Lab experiments:
  • Lab Experiment #1: In process physical testing of solid dosage forms: tablet hardness, friability and disintegration
  • Lab Experiment #2: Evaluation of density and particle size of excipients
  • Lab Experiment #3: Study of the viscous behavior of some liquids preparations using a Brookfield viscometer
  • Lab Experiment #4: Identification of HPMC
  • Lab Experiment #5: Determination of melting point

Mode of Instruction
Lecture, labs, interactive quizzes and case studies

Prescribed Texts

Reference Material

  • Solid-State Chemistry of Drugs, 2nd Edition, Stephen R. Byrn, Ralph R. Pfeiffer, Joseph G. Stowell, SSCI, Inc., ISBN: 0-967-06710-3 (or 0-967-06711-1 – paperback student edition only)

  • Physical Characterization of Pharmaceutical Solids, Drugs and The Pharmaceutical Science, Volume 70, H.G.Brittain, Marcel Dekker, Inc., ISBN: 0-8247-9372-2 

  • Physical Characterization of Pharmaceutical Solids, Pharmaceutical Research, Vol.8, No.8 (1991) pp.963-973; H.G.Brittain, S.J.Bogdanowich, D.E.Bugay, J.DeVincentis, G.Lewen and A.W.Newman:

U.S. Pharmacopoeia: General Chapters (latest edition):
<429> Light Diffraction Measurement of particle Size
<701> Disintegration
<776> Optical Microscopy
<786> Particle Size Distribution Estimation by Analytical Sieving
<831> Refractive Index
<891> Thermal Analysis
<911> Viscosity
<941> X-Ray Diffraction
<1181> Scanning Electron Microscopy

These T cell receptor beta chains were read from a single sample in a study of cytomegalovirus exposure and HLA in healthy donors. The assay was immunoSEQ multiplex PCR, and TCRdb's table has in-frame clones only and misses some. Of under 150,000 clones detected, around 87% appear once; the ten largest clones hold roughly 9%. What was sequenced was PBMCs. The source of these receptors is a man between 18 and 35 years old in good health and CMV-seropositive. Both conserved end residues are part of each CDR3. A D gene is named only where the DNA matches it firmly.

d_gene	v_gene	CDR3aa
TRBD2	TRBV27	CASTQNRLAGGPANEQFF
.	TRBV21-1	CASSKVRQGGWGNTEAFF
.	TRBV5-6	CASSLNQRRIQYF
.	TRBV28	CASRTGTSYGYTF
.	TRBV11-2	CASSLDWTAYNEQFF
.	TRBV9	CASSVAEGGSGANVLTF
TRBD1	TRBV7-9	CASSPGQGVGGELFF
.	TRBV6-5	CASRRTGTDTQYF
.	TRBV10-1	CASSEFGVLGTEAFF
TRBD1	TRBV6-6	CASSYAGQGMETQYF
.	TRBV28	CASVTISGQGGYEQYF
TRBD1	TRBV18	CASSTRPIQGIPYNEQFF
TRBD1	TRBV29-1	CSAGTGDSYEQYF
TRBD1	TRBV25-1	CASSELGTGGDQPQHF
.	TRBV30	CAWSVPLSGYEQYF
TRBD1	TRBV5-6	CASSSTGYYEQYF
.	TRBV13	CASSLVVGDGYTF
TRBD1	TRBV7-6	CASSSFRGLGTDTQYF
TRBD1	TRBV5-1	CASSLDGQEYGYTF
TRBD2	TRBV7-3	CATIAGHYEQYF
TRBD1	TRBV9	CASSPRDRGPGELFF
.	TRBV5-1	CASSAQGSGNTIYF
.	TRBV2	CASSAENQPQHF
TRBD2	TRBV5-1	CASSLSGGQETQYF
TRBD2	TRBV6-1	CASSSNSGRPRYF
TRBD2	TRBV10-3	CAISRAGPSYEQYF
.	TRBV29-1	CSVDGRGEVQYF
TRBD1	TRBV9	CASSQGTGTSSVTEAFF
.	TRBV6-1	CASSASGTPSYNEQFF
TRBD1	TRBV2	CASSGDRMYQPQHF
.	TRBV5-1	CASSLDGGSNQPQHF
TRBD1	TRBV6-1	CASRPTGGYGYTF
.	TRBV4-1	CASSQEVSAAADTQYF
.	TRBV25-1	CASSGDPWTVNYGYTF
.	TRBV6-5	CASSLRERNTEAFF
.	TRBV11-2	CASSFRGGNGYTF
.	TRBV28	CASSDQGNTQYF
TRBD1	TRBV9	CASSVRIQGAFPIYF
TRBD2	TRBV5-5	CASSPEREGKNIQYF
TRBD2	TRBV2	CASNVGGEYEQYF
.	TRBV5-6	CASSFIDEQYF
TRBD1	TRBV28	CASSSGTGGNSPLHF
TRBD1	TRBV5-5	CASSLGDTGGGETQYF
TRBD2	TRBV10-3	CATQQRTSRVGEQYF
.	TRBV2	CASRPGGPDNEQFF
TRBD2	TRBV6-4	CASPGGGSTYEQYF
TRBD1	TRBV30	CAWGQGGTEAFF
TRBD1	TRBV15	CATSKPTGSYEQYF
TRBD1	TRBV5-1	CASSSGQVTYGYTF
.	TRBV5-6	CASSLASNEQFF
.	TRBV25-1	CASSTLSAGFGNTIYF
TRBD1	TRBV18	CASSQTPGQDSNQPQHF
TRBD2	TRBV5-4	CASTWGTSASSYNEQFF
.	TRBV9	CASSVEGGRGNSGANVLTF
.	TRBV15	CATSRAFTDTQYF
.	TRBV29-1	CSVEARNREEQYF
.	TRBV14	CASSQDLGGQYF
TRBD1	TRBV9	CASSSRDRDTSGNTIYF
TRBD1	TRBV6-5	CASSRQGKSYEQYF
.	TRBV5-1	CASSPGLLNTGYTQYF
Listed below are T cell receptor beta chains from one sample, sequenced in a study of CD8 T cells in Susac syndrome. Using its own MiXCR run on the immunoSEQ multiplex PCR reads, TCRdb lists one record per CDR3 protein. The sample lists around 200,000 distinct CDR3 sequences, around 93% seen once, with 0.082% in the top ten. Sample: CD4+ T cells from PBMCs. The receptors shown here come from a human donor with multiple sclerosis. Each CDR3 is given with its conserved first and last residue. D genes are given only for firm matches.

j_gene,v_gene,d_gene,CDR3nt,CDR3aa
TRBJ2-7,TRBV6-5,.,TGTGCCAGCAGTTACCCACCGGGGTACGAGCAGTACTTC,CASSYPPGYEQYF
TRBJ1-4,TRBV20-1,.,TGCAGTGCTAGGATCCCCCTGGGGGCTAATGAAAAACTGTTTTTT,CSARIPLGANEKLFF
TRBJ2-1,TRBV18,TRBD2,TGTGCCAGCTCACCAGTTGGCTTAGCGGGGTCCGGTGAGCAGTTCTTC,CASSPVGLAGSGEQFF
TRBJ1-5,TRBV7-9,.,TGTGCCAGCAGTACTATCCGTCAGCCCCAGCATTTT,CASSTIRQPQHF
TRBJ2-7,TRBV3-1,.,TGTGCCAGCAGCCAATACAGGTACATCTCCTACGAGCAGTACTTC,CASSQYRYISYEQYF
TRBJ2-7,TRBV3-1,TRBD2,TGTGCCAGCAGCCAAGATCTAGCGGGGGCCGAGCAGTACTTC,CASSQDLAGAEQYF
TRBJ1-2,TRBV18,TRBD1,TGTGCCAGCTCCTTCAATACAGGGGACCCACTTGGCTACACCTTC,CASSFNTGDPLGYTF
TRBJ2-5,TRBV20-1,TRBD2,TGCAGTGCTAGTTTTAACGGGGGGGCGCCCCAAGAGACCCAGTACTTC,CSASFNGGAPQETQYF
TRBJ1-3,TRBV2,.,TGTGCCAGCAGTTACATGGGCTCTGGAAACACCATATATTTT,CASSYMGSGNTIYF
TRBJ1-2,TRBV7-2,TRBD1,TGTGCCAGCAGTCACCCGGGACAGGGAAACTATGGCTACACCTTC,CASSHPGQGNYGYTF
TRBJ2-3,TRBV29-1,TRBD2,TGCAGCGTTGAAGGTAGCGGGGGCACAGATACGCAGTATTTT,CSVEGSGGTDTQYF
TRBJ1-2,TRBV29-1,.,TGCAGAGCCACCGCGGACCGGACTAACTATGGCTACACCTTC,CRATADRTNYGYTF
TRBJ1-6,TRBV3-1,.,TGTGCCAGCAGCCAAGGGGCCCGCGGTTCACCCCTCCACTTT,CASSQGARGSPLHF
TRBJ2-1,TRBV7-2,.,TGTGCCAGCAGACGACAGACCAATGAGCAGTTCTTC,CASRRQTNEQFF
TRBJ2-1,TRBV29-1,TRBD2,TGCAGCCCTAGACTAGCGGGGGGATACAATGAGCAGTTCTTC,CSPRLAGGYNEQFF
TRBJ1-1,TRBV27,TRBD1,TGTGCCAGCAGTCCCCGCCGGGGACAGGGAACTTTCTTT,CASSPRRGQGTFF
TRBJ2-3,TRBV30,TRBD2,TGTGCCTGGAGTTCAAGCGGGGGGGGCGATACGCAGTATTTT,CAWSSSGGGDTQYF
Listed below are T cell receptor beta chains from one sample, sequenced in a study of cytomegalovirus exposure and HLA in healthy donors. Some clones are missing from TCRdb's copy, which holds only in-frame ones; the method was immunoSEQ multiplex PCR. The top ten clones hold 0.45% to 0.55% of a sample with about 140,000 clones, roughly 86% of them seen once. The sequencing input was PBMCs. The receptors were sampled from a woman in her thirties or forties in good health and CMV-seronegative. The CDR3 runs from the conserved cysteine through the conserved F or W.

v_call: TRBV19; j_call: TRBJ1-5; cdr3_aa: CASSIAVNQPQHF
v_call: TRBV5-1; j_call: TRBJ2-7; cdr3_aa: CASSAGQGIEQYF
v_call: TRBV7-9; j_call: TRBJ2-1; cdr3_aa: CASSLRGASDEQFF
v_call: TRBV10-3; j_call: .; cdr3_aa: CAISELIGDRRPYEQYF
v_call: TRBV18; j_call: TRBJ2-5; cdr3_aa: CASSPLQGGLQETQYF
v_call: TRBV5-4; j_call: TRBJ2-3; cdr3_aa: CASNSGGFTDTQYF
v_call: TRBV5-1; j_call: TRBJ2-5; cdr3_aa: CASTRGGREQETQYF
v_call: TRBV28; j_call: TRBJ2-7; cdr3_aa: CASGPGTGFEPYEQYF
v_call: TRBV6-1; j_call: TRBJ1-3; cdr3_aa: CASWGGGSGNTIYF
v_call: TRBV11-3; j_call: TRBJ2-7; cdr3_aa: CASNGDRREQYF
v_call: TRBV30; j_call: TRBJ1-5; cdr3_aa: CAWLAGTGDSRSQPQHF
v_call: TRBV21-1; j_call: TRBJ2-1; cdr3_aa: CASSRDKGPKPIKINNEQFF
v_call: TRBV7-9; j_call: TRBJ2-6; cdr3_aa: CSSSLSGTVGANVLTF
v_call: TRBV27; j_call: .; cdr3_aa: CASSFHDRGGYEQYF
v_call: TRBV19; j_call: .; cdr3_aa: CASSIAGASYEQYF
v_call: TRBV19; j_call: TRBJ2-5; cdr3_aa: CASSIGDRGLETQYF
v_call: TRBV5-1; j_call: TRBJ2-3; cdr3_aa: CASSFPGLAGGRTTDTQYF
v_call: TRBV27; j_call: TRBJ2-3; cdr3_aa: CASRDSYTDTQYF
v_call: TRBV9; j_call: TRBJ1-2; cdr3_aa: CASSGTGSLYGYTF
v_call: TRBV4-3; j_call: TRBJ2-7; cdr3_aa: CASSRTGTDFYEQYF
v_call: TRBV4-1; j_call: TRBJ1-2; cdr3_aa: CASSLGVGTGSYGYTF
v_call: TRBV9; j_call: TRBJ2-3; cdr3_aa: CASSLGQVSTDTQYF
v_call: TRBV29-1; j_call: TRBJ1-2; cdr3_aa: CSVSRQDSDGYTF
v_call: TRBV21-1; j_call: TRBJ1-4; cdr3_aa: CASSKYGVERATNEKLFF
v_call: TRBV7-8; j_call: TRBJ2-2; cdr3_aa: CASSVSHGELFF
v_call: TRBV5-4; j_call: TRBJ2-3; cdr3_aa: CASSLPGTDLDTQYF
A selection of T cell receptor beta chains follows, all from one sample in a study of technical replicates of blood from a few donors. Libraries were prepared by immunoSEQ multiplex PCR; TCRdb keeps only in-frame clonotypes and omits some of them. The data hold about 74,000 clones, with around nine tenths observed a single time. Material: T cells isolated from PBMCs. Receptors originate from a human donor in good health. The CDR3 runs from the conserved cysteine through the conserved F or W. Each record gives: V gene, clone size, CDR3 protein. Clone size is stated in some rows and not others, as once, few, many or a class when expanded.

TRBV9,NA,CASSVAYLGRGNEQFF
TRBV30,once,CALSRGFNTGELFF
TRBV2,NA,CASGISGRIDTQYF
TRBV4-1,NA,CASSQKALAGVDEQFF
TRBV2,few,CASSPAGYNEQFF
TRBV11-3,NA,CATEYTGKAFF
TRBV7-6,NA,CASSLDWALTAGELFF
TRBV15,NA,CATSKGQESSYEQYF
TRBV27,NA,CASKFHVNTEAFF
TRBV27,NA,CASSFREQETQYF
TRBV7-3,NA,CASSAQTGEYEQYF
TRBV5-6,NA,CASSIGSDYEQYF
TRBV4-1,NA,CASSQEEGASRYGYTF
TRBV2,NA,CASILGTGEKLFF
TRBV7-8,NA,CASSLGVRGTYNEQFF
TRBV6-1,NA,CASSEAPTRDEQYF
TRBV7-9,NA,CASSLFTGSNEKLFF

<1216> Tablet Firability
<1217> Tablet Breaking Force

Required Supplies

Promotion Policy

Grading Policy
A+ 90%  to  100%
A 80%  to  89%
B+ 75%  to  79%
B 70%  to  74%
C+ 65%  to  69%
C 60%  to  64%
D+ 55%  to  59%
D 50%  to  54%
F 0%    to  49% (Not a Pass)
EXC Excellent
SAT Satisfactory
UNSAT Unsatisfactory

For further information, see a copy of the Academic Policy, available online ( or at Seneca's Registrar's Offices.

Modes of Evaluation

  • Assignments are due at the beginning of the class on which they are due.
  • A late penalty of 10% per day is assessed for late assignments, including those not handed in at the beginning of class when due.
  • Material will not be accepted after one week following the due date and/or when the marked material is returned to students, whichever comes first.
  • Assignments are to be prepared by computer.

Absenteeism and Exams
  • Students should be aware that absenteeism almost guarantees an inability to achieve satisfactory grades.